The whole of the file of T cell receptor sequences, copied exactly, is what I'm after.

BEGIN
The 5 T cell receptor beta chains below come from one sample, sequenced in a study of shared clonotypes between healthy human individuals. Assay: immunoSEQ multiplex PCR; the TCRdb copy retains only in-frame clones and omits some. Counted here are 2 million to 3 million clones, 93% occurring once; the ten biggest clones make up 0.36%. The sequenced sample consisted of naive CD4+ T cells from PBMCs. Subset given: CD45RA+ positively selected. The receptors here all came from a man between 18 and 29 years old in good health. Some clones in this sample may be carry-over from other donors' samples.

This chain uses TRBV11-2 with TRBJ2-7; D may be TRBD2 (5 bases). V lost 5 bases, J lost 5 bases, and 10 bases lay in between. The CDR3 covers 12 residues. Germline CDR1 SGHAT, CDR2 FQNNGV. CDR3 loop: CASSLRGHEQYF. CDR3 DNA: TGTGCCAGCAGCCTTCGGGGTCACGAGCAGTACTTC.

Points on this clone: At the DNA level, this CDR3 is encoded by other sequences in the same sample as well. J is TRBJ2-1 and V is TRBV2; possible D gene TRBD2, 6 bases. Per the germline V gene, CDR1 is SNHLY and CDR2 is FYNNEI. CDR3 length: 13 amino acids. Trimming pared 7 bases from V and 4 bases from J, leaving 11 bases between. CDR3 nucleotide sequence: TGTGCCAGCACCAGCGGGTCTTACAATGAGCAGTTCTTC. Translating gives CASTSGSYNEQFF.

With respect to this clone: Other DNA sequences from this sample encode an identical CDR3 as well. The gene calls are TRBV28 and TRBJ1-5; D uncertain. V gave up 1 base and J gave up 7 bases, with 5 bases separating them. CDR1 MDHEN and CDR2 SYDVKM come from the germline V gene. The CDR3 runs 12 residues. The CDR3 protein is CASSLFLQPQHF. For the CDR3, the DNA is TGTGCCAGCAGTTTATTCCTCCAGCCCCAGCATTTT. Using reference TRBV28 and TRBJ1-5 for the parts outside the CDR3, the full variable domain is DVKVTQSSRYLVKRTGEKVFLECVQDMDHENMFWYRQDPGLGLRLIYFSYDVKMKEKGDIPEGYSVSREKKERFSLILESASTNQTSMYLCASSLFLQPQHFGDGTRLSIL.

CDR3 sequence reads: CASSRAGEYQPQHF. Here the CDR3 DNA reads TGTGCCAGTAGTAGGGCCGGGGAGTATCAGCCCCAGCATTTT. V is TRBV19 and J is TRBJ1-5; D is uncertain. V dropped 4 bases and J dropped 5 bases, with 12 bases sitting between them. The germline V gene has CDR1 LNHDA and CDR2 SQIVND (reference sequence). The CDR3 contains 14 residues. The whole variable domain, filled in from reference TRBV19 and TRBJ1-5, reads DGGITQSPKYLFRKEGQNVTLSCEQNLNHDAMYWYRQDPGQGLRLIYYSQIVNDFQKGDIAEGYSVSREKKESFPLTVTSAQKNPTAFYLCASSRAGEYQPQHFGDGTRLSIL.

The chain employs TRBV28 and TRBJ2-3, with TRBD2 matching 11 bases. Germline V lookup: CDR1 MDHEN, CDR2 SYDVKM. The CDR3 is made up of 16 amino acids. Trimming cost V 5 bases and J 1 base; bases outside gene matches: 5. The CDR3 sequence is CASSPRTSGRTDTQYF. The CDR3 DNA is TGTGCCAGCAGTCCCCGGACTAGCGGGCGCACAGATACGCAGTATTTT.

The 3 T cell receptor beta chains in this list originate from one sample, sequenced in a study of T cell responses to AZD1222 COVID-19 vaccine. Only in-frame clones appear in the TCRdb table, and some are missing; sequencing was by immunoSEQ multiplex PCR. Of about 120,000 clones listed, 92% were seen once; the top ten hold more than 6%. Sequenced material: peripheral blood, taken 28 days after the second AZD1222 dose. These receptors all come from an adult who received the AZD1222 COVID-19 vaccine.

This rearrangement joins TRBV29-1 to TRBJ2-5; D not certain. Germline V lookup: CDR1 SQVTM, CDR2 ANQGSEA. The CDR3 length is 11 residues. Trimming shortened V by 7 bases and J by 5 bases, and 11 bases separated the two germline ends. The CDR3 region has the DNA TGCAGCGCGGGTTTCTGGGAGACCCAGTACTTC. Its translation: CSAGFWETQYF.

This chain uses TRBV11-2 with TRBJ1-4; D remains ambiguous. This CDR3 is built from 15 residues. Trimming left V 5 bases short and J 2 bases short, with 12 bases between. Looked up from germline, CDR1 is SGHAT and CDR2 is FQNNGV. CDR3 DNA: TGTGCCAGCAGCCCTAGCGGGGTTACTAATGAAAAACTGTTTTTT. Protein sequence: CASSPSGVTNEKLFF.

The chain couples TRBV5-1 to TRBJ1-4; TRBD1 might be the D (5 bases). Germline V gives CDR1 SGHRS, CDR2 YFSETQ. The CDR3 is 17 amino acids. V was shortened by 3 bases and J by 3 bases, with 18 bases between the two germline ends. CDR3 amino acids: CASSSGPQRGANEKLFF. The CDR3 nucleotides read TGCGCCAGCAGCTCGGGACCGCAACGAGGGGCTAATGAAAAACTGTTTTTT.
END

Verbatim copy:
The 5 T cell receptor beta chains below come from one sample, sequenced in a study of shared clonotypes between healthy human individuals. Assay: immunoSEQ multiplex PCR; the TCRdb copy retains only in-frame clones and omits some. Counted here are 2 million to 3 million clones, 93% occurring once; the ten biggest clones make up 0.36%. The sequenced sample consisted of naive CD4+ T cells from PBMCs. Subset given: CD45RA+ positively selected. The receptors here all came from a man between 18 and 29 years old in good health. Some clones in this sample may be carry-over from other donors' samples.

This chain uses TRBV11-2 with TRBJ2-7; D may be TRBD2 (5 bases). V lost 5 bases, J lost 5 bases, and 10 bases lay in between. The CDR3 covers 12 residues. Germline CDR1 SGHAT, CDR2 FQNNGV. CDR3 loop: CASSLRGHEQYF. CDR3 DNA: TGTGCCAGCAGCCTTCGGGGTCACGAGCAGTACTTC.

Points on this clone: At the DNA level, this CDR3 is encoded by other sequences in the same sample as well. J is TRBJ2-1 and V is TRBV2; possible D gene TRBD2, 6 bases. Per the germline V gene, CDR1 is SNHLY and CDR2 is FYNNEI. CDR3 length: 13 amino acids. Trimming pared 7 bases from V and 4 bases from J, leaving 11 bases between. CDR3 nucleotide sequence: TGTGCCAGCACCAGCGGGTCTTACAATGAGCAGTTCTTC. Translating gives CASTSGSYNEQFF.

With respect to this clone: Other DNA sequences from this sample encode an identical CDR3 as well. The gene calls are TRBV28 and TRBJ1-5; D uncertain. V gave up 1 base and J gave up 7 bases, with 5 bases separating them. CDR1 MDHEN and CDR2 SYDVKM come from the germline V gene. The CDR3 runs 12 residues. The CDR3 protein is CASSLFLQPQHF. For the CDR3, the DNA is TGTGCCAGCAGTTTATTCCTCCAGCCCCAGCATTTT. Using reference TRBV28 and TRBJ1-5 for the parts outside the CDR3, the full variable domain is DVKVTQSSRYLVKRTGEKVFLECVQDMDHENMFWYRQDPGLGLRLIYFSYDVKMKEKGDIPEGYSVSREKKERFSLILESASTNQTSMYLCASSLFLQPQHFGDGTRLSIL.

CDR3 sequence reads: CASSRAGEYQPQHF. Here the CDR3 DNA reads TGTGCCAGTAGTAGGGCCGGGGAGTATCAGCCCCAGCATTTT. V is TRBV19 and J is TRBJ1-5; D is uncertain. V dropped 4 bases and J dropped 5 bases, with 12 bases sitting between them. The germline V gene has CDR1 LNHDA and CDR2 SQIVND (reference sequence). The CDR3 contains 14 residues. The whole variable domain, filled in from reference TRBV19 and TRBJ1-5, reads DGGITQSPKYLFRKEGQNVTLSCEQNLNHDAMYWYRQDPGQGLRLIYYSQIVNDFQKGDIAEGYSVSREKKESFPLTVTSAQKNPTAFYLCASSRAGEYQPQHFGDGTRLSIL.

The chain employs TRBV28 and TRBJ2-3, with TRBD2 matching 11 bases. Germline V lookup: CDR1 MDHEN, CDR2 SYDVKM. The CDR3 is made up of 16 amino acids. Trimming cost V 5 bases and J 1 base; bases outside gene matches: 5. The CDR3 sequence is CASSPRTSGRTDTQYF. The CDR3 DNA is TGTGCCAGCAGTCCCCGGACTAGCGGGCGCACAGATACGCAGTATTTT.

The 3 T cell receptor beta chains in this list originate from one sample, sequenced in a study of T cell responses to AZD1222 COVID-19 vaccine. Only in-frame clones appear in the TCRdb table, and some are missing; sequencing was by immunoSEQ multiplex PCR. Of about 120,000 clones listed, 92% were seen once; the top ten hold more than 6%. Sequenced material: peripheral blood, taken 28 days after the second AZD1222 dose. These receptors all come from an adult who received the AZD1222 COVID-19 vaccine.

This rearrangement joins TRBV29-1 to TRBJ2-5; D not certain. Germline V lookup: CDR1 SQVTM, CDR2 ANQGSEA. The CDR3 length is 11 residues. Trimming shortened V by 7 bases and J by 5 bases, and 11 bases separated the two germline ends. The CDR3 region has the DNA TGCAGCGCGGGTTTCTGGGAGACCCAGTACTTC. Its translation: CSAGFWETQYF.

This chain uses TRBV11-2 with TRBJ1-4; D remains ambiguous. This CDR3 is built from 15 residues. Trimming left V 5 bases short and J 2 bases short, with 12 bases between. Looked up from germline, CDR1 is SGHAT and CDR2 is FQNNGV. CDR3 DNA: TGTGCCAGCAGCCCTAGCGGGGTTACTAATGAAAAACTGTTTTTT. Protein sequence: CASSPSGVTNEKLFF.

The chain couples TRBV5-1 to TRBJ1-4; TRBD1 might be the D (5 bases). Germline V gives CDR1 SGHRS, CDR2 YFSETQ. The CDR3 is 17 amino acids. V was shortened by 3 bases and J by 3 bases, with 18 bases between the two germline ends. CDR3 amino acids: CASSSGPQRGANEKLFF. The CDR3 nucleotides read TGCGCCAGCAGCTCGGGACCGCAACGAGGGGCTAATGAAAAACTGTTTTTT.